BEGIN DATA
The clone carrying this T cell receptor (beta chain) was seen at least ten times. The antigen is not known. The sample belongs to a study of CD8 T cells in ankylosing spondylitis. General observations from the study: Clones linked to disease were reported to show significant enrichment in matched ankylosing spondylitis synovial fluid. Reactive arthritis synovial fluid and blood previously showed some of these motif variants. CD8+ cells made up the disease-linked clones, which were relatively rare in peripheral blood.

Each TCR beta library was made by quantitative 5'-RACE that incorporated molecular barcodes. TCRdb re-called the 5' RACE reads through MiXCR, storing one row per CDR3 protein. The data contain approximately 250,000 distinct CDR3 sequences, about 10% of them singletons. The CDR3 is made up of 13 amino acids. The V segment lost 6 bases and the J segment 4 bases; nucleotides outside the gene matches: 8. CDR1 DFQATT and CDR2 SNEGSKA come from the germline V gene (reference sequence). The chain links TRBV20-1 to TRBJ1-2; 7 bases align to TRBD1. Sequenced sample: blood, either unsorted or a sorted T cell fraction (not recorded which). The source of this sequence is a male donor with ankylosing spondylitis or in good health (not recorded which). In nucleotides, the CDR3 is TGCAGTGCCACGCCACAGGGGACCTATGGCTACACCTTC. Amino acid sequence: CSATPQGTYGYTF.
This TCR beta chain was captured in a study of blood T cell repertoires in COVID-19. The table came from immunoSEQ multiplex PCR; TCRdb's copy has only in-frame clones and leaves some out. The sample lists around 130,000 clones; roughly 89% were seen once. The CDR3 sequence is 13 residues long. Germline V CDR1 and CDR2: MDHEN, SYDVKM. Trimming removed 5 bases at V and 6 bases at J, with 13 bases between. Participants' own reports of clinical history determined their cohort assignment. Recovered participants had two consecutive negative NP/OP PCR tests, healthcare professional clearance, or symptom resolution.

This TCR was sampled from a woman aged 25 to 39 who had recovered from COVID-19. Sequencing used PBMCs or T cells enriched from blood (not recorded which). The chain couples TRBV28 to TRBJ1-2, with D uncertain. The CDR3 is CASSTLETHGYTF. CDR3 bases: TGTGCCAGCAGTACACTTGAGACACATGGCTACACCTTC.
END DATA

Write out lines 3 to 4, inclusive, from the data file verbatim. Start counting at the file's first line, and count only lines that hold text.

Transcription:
This TCR beta chain was captured in a study of blood T cell repertoires in COVID-19. The table came from immunoSEQ multiplex PCR; TCRdb's copy has only in-frame clones and leaves some out. The sample lists around 130,000 clones; roughly 89% were seen once. The CDR3 sequence is 13 residues long. Germline V CDR1 and CDR2: MDHEN, SYDVKM. Trimming removed 5 bases at V and 6 bases at J, with 13 bases between. Participants' own reports of clinical history determined their cohort assignment. Recovered participants had two consecutive negative NP/OP PCR tests, healthcare professional clearance, or symptom resolution.

This TCR was sampled from a woman aged 25 to 39 who had recovered from COVID-19. Sequencing used PBMCs or T cells enriched from blood (not recorded which). The chain couples TRBV28 to TRBJ1-2, with D uncertain. The CDR3 is CASSTLETHGYTF. CDR3 bases: TGTGCCAGCAGTACACTTGAGACACATGGCTACACCTTC.